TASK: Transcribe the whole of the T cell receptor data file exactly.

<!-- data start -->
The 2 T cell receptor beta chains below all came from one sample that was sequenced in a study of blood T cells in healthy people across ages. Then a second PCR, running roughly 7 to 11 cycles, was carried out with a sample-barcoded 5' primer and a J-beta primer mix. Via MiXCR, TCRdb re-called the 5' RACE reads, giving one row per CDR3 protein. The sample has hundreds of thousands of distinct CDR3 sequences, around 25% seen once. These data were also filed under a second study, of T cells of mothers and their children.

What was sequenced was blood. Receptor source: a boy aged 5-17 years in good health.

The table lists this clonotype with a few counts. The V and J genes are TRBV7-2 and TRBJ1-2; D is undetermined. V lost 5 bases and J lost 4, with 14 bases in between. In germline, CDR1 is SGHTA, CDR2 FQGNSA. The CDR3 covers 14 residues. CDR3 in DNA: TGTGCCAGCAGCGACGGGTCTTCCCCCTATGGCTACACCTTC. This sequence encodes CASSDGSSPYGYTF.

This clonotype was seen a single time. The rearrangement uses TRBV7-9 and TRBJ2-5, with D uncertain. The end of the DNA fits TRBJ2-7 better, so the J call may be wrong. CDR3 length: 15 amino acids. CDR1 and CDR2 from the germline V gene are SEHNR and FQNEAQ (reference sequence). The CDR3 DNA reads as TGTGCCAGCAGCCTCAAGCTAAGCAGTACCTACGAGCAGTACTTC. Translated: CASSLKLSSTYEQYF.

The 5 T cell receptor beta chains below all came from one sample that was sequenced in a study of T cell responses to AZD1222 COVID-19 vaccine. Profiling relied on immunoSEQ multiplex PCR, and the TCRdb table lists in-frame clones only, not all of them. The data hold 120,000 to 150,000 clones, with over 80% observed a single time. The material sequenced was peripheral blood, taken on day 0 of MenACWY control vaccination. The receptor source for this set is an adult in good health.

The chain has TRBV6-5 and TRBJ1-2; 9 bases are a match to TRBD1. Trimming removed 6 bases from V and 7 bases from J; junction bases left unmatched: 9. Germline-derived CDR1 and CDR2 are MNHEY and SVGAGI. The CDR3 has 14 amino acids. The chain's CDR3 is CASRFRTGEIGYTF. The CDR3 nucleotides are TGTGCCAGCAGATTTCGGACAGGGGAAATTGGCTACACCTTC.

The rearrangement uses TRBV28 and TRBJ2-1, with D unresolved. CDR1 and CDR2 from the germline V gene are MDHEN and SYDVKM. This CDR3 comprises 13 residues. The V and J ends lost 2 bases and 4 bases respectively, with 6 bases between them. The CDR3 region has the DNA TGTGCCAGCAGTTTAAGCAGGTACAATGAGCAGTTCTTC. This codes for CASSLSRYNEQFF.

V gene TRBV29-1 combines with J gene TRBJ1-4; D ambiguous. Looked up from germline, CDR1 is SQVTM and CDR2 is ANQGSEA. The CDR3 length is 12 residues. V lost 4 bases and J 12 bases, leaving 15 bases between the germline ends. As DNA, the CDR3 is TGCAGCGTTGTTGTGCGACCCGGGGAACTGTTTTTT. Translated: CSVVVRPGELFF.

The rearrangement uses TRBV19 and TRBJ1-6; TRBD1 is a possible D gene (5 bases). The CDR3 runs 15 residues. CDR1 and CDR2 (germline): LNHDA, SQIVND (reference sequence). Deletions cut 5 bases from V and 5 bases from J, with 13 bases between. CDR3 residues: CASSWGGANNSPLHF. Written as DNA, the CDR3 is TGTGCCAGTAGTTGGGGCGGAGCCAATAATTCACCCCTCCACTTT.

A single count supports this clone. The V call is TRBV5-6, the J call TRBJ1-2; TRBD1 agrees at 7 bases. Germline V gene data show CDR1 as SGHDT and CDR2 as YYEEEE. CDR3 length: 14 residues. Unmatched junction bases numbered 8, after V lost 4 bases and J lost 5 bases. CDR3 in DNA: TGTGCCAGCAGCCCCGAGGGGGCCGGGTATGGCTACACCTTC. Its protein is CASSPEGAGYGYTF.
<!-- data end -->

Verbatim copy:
The 2 T cell receptor beta chains below all came from one sample that was sequenced in a study of blood T cells in healthy people across ages. Then a second PCR, running roughly 7 to 11 cycles, was carried out with a sample-barcoded 5' primer and a J-beta primer mix. Via MiXCR, TCRdb re-called the 5' RACE reads, giving one row per CDR3 protein. The sample has hundreds of thousands of distinct CDR3 sequences, around 25% seen once. These data were also filed under a second study, of T cells of mothers and their children.

What was sequenced was blood. Receptor source: a boy aged 5-17 years in good health.

The table lists this clonotype with a few counts. The V and J genes are TRBV7-2 and TRBJ1-2; D is undetermined. V lost 5 bases and J lost 4, with 14 bases in between. In germline, CDR1 is SGHTA, CDR2 FQGNSA. The CDR3 covers 14 residues. CDR3 in DNA: TGTGCCAGCAGCGACGGGTCTTCCCCCTATGGCTACACCTTC. This sequence encodes CASSDGSSPYGYTF.

This clonotype was seen a single time. The rearrangement uses TRBV7-9 and TRBJ2-5, with D uncertain. The end of the DNA fits TRBJ2-7 better, so the J call may be wrong. CDR3 length: 15 amino acids. CDR1 and CDR2 from the germline V gene are SEHNR and FQNEAQ (reference sequence). The CDR3 DNA reads as TGTGCCAGCAGCCTCAAGCTAAGCAGTACCTACGAGCAGTACTTC. Translated: CASSLKLSSTYEQYF.

The 5 T cell receptor beta chains below all came from one sample that was sequenced in a study of T cell responses to AZD1222 COVID-19 vaccine. Profiling relied on immunoSEQ multiplex PCR, and the TCRdb table lists in-frame clones only, not all of them. The data hold 120,000 to 150,000 clones, with over 80% observed a single time. The material sequenced was peripheral blood, taken on day 0 of MenACWY control vaccination. The receptor source for this set is an adult in good health.

The chain has TRBV6-5 and TRBJ1-2; 9 bases are a match to TRBD1. Trimming removed 6 bases from V and 7 bases from J; junction bases left unmatched: 9. Germline-derived CDR1 and CDR2 are MNHEY and SVGAGI. The CDR3 has 14 amino acids. The chain's CDR3 is CASRFRTGEIGYTF. The CDR3 nucleotides are TGTGCCAGCAGATTTCGGACAGGGGAAATTGGCTACACCTTC.

The rearrangement uses TRBV28 and TRBJ2-1, with D unresolved. CDR1 and CDR2 from the germline V gene are MDHEN and SYDVKM. This CDR3 comprises 13 residues. The V and J ends lost 2 bases and 4 bases respectively, with 6 bases between them. The CDR3 region has the DNA TGTGCCAGCAGTTTAAGCAGGTACAATGAGCAGTTCTTC. This codes for CASSLSRYNEQFF.

V gene TRBV29-1 combines with J gene TRBJ1-4; D ambiguous. Looked up from germline, CDR1 is SQVTM and CDR2 is ANQGSEA. The CDR3 length is 12 residues. V lost 4 bases and J 12 bases, leaving 15 bases between the germline ends. As DNA, the CDR3 is TGCAGCGTTGTTGTGCGACCCGGGGAACTGTTTTTT. Translated: CSVVVRPGELFF.

The rearrangement uses TRBV19 and TRBJ1-6; TRBD1 is a possible D gene (5 bases). The CDR3 runs 15 residues. CDR1 and CDR2 (germline): LNHDA, SQIVND (reference sequence). Deletions cut 5 bases from V and 5 bases from J, with 13 bases between. CDR3 residues: CASSWGGANNSPLHF. Written as DNA, the CDR3 is TGTGCCAGTAGTTGGGGCGGAGCCAATAATTCACCCCTCCACTTT.

A single count supports this clone. The V call is TRBV5-6, the J call TRBJ1-2; TRBD1 agrees at 7 bases. Germline V gene data show CDR1 as SGHDT and CDR2 as YYEEEE. CDR3 length: 14 residues. Unmatched junction bases numbered 8, after V lost 4 bases and J lost 5 bases. CDR3 in DNA: TGTGCCAGCAGCCCCGAGGGGGCCGGGTATGGCTACACCTTC. Its protein is CASSPEGAGYGYTF.